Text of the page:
DRY, damaging extreme El Niño weather events will be twice as common in a warming world.
Australia is set to suffer at least twice as many extreme El Niño weather events by 2050, even if international efforts to limiting the rise in global mean temperature to 1.5° Celsius are successful.
That’s the unhappy news from new CSIRO research, published today in Nature Climate Change, which projected the the number of extreme El Niño events would grow from four every 100 years to 10 events every 100 years.
The 2015 Paris climate agreement set a warming reduction target for 195 United Nations signatory countries (except the US, which withdrew this year). It aimed to curb carbon emissions to a level where the rise in mean global temperature are restricted to 1.5°C.
But even if efforts to stabilise warming are successful, and the temperature is stabilised at 1.5°C above the current average, extreme El Niños will continue to grow in frequency, reaching 14 every 100 years by 2150.
Long term drying, aggravated by extreme El Niños, will make droughts more intense, last longer and be harder to break
Model of confidence
Director of the Centre for Southern Hemisphere Oceans Research and report co-author Dr Wenju Cai said the projections were made aggregated over a combination of 13 climate models.
“Looking at the data using a multi-model interpretation, our confidence in the projected (El Niño frequency) exceeds 99 per cent confidence,” Dr Cai said.
The strength of future El Niños is not expected to increase, but Dr Cai warned their increased frequency would compound with global warming’s drying effect on eastern and southern Australia.
“There is no evidence that their intensity will get stronger, just more often,” he said.
“But there will be a long term decline in rainfall for eastern Australia, an aggregate drying, and extreme El Niños which will make the impact worse.”
Dr Cai said there is an established process that warming will have a drying effect on southern Australia, reducing precipitation from September to November, and shifting rain systems towards the pole, making them more likely to miss the continent.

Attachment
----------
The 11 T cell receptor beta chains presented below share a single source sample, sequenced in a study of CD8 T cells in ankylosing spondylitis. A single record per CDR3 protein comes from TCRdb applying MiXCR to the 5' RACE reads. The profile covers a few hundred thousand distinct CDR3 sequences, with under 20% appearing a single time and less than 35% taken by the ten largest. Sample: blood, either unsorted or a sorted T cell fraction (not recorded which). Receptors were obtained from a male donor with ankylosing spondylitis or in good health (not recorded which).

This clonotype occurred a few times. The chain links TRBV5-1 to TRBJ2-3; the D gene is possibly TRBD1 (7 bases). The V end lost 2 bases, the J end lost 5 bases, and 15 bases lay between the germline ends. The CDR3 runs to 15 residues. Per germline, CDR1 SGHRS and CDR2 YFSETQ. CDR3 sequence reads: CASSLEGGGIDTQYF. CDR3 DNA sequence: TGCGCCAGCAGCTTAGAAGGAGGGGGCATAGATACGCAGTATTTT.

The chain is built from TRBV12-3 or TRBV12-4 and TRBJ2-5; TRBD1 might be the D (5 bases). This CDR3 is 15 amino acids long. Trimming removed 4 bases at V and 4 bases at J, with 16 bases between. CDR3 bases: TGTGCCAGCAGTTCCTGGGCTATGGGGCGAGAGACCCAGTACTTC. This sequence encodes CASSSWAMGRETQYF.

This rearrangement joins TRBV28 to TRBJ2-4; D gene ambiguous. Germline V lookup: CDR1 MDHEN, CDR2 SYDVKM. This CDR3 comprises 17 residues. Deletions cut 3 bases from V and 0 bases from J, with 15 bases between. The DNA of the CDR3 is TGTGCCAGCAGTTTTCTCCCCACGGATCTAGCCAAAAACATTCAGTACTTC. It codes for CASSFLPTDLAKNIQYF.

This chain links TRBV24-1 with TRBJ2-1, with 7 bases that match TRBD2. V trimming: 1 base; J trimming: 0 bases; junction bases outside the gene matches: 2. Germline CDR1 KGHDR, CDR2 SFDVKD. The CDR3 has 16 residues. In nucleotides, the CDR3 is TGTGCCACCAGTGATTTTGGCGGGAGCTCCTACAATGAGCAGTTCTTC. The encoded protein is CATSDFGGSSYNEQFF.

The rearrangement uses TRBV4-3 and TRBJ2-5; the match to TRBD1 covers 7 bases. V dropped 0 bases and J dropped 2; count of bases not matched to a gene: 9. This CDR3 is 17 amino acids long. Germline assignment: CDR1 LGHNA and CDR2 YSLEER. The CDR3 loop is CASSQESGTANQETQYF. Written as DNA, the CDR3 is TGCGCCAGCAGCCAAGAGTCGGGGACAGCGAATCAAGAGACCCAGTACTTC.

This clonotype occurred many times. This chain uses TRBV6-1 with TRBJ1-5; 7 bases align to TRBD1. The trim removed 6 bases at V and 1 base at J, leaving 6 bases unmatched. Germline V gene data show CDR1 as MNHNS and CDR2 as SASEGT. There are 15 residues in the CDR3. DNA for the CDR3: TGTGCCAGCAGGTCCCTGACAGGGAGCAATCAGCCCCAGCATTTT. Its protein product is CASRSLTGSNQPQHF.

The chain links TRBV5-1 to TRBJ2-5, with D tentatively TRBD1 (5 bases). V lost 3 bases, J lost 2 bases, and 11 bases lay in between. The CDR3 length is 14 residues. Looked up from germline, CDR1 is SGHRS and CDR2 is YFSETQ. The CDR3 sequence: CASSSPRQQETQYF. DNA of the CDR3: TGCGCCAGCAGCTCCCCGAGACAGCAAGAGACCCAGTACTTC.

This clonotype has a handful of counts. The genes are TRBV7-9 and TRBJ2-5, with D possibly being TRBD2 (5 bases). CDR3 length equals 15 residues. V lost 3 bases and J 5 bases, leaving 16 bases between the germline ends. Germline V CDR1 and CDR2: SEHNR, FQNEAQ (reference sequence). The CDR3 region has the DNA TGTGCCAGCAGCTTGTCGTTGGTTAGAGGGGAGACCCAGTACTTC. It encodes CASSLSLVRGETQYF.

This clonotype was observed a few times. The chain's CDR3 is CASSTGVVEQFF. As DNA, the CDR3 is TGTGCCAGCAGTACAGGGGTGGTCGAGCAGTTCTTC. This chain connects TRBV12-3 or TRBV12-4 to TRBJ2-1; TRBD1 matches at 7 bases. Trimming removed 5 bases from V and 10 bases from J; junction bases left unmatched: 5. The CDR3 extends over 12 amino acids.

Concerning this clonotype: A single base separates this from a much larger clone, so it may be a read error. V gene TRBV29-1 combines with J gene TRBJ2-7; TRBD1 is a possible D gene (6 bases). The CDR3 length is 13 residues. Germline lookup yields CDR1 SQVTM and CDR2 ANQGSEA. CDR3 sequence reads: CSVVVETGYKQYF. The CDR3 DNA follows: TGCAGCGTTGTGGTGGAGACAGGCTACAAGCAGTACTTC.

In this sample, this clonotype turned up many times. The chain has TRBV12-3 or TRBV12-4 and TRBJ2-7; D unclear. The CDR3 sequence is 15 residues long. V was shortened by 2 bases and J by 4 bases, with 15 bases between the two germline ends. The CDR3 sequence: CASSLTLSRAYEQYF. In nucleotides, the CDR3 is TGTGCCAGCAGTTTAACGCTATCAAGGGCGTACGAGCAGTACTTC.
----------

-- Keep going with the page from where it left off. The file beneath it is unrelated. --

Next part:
“That trend of long term drying, aggravated by extreme El Niños, will make droughts more intense, last longer and be harder to break.”
Northern Australia, with periodic heavy rain at times, is “harder to model”, Dr Cai said.
“More frequent El Niños will have a drying effect, but when it rains in a warming world, it rains harder, because a hotter atmosphere can hold more water.”
Dr Cai said the research results were unexpected.
“It was very surprising. We had thought that when the global mean temperature stabilised, the risk of climate change would stabilise too. That’s because extreme climate events have to be driven by temperature increases.”
But unfortunately, extreme El Niño events will continue to grow after the temperature levels out.
“We thought after emissions were stabilised the eastern equatorial Pacific Ocean would not warm as fast as the western Pacific. But it turns out (the eastern Pacific) will continue to warm faster, because after stabilisation of emission, the winds tend to intensify and blow more heat into eastern Pacific.
CSIRO’s results indicate that warming to 1.5°C will not increase the frequency of La Niña events, which are the converse of an El Niños where cooler seas on the eastern Pacific bring increased rain to eastern Australia.
El Niño explained
El Niños bring hot, dry air to eastern Australia and typically cause lower rainfall across eastern and northern Australia. Other countries can also suffer devastating impacts, such as weak monsoon in India and drought in China.
In Australia, El Niños are associated with higher day-time temperatures, more clear nights and increased frost risk, fewer tropical cyclones and a higher fire danger in the south east.
El Niño forms when the Pacific Ocean weather cycle that drives the easterly trade winds breaks down. This occurs when the eastern Pacific, along the west coast of south America, heats up and winds that usually blow cooling surface water from the chilly Peruvian coastline don’t pack their usual punch.
Under neutral conditions, in non-El Niño years, the sea surface temperature in the eastern Pacific is tempered by cold water upwelling to the surface. This cycle replaces the sun-heated surface water and fuels the trade winds, which blow into the central Pacific and toward Australia.
But as the trade winds break up, the central and eastern Pacific heats up and high pressure systems form over eastern Australia bringing hot, dry air.
Meanwhile, evaporation rises in the warmer central and eastern Pacific bringing more rain to the west coast of South America.
Classification of Extreme El Niño events depends on how far the rainband is pushed eastwards across towards South America. In extreme cases it moves more than 15,000 kilometres to the east.
The Bureau of Meteorology advises that El Niño’s shift on rainfall, away from the western Pacific, usually reduces winter–spring rainfall, particularly in eastern and northern Australia.
Nine of the ten driest winter–spring periods occurred during El Niño years.
In the Murray–Darling Basin, winter–spring rainfall averaged over all El Niño events since 1900 was 28% lower than the long-term average, with the severe droughts of 1982, 1994, 2002 and 2006 all associated with El Niño.